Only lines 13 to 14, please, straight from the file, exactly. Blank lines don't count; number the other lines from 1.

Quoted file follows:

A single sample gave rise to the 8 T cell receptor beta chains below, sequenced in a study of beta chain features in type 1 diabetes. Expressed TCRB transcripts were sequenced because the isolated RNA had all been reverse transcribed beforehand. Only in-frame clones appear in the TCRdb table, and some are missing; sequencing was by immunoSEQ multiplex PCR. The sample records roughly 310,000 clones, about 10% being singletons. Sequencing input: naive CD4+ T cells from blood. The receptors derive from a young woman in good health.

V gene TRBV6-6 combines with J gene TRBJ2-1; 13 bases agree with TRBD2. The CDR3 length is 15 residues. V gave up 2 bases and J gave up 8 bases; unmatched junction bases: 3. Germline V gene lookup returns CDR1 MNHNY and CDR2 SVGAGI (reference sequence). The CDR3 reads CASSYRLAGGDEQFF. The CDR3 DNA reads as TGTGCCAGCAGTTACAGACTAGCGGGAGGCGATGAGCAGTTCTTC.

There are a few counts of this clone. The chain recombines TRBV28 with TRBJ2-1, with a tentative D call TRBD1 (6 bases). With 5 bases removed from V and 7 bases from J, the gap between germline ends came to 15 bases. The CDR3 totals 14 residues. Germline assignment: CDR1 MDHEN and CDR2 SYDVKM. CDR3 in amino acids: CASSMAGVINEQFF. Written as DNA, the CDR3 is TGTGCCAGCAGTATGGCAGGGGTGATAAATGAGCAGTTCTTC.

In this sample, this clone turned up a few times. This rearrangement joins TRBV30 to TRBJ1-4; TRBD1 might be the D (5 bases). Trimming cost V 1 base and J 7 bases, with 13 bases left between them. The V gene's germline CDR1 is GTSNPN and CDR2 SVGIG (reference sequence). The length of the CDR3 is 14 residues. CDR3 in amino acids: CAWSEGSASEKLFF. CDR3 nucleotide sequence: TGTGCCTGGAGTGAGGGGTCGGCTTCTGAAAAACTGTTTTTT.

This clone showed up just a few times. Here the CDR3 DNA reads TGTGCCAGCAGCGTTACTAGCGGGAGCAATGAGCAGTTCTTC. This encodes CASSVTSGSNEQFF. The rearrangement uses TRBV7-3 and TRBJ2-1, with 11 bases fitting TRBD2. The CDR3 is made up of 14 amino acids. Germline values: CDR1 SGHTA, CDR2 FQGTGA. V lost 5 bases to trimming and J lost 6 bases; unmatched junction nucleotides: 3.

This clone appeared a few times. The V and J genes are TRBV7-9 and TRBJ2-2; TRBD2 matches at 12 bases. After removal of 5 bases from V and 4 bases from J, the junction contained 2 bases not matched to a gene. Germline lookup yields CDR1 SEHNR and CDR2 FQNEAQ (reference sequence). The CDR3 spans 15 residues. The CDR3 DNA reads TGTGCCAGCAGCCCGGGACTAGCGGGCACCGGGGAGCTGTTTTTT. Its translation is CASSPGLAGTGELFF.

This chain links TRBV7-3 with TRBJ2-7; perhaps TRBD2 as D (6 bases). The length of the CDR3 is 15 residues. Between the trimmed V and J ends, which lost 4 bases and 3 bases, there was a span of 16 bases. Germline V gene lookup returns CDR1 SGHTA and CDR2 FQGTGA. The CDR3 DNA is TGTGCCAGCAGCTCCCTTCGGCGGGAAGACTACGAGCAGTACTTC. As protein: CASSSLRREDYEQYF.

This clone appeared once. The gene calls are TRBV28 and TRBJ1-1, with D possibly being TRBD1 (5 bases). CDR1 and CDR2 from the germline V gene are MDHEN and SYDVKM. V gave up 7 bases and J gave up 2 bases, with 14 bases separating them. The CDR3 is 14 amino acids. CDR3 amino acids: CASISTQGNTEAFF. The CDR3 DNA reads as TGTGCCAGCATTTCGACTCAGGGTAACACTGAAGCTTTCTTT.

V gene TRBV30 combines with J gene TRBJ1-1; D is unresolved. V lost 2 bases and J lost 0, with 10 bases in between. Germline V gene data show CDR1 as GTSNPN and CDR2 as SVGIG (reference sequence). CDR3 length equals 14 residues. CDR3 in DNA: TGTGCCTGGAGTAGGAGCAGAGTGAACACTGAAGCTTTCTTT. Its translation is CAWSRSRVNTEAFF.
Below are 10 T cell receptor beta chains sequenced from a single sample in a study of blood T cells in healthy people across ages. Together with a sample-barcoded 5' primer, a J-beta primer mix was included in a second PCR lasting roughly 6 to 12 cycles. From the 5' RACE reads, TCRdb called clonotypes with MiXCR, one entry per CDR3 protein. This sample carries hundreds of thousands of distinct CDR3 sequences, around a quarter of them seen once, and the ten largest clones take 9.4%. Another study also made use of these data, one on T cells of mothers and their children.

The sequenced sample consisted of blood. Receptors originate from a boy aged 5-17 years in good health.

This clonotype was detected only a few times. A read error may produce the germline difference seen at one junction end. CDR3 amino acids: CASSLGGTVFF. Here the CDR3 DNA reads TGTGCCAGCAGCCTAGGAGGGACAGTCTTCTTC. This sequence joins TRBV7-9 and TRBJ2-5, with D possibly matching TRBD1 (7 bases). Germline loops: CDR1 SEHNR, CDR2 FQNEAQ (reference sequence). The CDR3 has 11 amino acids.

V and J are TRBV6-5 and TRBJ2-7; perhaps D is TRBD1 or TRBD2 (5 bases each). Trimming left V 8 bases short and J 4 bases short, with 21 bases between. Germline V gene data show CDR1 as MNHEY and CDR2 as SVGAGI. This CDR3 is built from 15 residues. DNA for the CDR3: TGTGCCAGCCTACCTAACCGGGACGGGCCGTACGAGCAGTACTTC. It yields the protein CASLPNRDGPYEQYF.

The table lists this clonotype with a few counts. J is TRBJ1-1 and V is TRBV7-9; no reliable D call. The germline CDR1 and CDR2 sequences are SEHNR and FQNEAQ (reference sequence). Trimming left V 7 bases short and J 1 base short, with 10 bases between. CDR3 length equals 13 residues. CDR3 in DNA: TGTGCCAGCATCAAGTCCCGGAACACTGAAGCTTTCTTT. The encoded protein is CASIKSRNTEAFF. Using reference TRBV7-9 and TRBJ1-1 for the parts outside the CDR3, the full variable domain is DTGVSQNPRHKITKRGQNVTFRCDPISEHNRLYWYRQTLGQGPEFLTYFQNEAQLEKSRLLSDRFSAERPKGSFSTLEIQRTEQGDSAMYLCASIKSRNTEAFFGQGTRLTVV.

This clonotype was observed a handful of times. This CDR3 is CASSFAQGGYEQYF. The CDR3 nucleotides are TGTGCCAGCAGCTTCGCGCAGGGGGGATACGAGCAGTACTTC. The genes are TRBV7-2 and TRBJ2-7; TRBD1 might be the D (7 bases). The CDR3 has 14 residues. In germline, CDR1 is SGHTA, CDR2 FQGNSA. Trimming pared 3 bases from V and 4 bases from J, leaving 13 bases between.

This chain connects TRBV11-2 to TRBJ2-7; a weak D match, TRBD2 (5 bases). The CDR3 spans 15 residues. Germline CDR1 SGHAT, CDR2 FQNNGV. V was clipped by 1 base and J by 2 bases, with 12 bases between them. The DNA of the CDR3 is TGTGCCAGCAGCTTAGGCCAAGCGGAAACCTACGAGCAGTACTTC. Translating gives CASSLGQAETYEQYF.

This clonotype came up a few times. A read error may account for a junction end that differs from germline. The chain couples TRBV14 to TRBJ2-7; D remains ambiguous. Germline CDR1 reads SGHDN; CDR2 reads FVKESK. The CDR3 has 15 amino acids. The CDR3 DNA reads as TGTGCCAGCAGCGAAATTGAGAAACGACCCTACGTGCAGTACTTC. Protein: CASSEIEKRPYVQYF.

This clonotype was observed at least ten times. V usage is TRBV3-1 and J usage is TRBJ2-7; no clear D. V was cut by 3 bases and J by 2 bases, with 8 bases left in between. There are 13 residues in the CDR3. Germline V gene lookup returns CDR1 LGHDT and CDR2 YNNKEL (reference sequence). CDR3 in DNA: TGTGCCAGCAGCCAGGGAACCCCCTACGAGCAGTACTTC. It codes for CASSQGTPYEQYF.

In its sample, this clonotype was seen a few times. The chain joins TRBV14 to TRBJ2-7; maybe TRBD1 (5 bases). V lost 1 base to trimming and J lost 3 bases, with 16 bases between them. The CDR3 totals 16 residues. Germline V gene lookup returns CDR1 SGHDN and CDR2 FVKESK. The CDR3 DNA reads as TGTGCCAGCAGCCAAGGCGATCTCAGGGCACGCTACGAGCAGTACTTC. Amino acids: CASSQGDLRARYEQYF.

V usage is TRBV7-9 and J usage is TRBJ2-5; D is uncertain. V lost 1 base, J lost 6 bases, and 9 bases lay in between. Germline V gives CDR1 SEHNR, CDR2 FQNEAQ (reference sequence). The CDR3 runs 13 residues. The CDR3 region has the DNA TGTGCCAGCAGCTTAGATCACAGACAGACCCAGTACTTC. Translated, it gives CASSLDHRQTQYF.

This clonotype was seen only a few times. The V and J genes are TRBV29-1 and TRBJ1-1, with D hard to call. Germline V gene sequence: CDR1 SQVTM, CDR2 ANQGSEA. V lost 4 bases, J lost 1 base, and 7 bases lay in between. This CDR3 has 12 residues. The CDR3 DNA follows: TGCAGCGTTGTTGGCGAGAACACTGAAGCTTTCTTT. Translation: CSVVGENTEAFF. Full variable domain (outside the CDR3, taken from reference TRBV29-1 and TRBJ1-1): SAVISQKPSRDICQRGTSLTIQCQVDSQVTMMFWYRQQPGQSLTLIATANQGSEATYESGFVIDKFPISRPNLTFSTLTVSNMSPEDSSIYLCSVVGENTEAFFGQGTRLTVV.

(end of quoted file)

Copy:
V and J are TRBV6-5 and TRBJ2-7; perhaps D is TRBD1 or TRBD2 (5 bases each). Trimming left V 8 bases short and J 4 bases short, with 21 bases between. Germline V gene data show CDR1 as MNHEY and CDR2 as SVGAGI. This CDR3 is built from 15 residues. DNA for the CDR3: TGTGCCAGCCTACCTAACCGGGACGGGCCGTACGAGCAGTACTTC. It yields the protein CASLPNRDGPYEQYF.

The table lists this clonotype with a few counts. J is TRBJ1-1 and V is TRBV7-9; no reliable D call. The germline CDR1 and CDR2 sequences are SEHNR and FQNEAQ (reference sequence). Trimming left V 7 bases short and J 1 base short, with 10 bases between. CDR3 length equals 13 residues. CDR3 in DNA: TGTGCCAGCATCAAGTCCCGGAACACTGAAGCTTTCTTT. The encoded protein is CASIKSRNTEAFF. Using reference TRBV7-9 and TRBJ1-1 for the parts outside the CDR3, the full variable domain is DTGVSQNPRHKITKRGQNVTFRCDPISEHNRLYWYRQTLGQGPEFLTYFQNEAQLEKSRLLSDRFSAERPKGSFSTLEIQRTEQGDSAMYLCASIKSRNTEAFFGQGTRLTVV.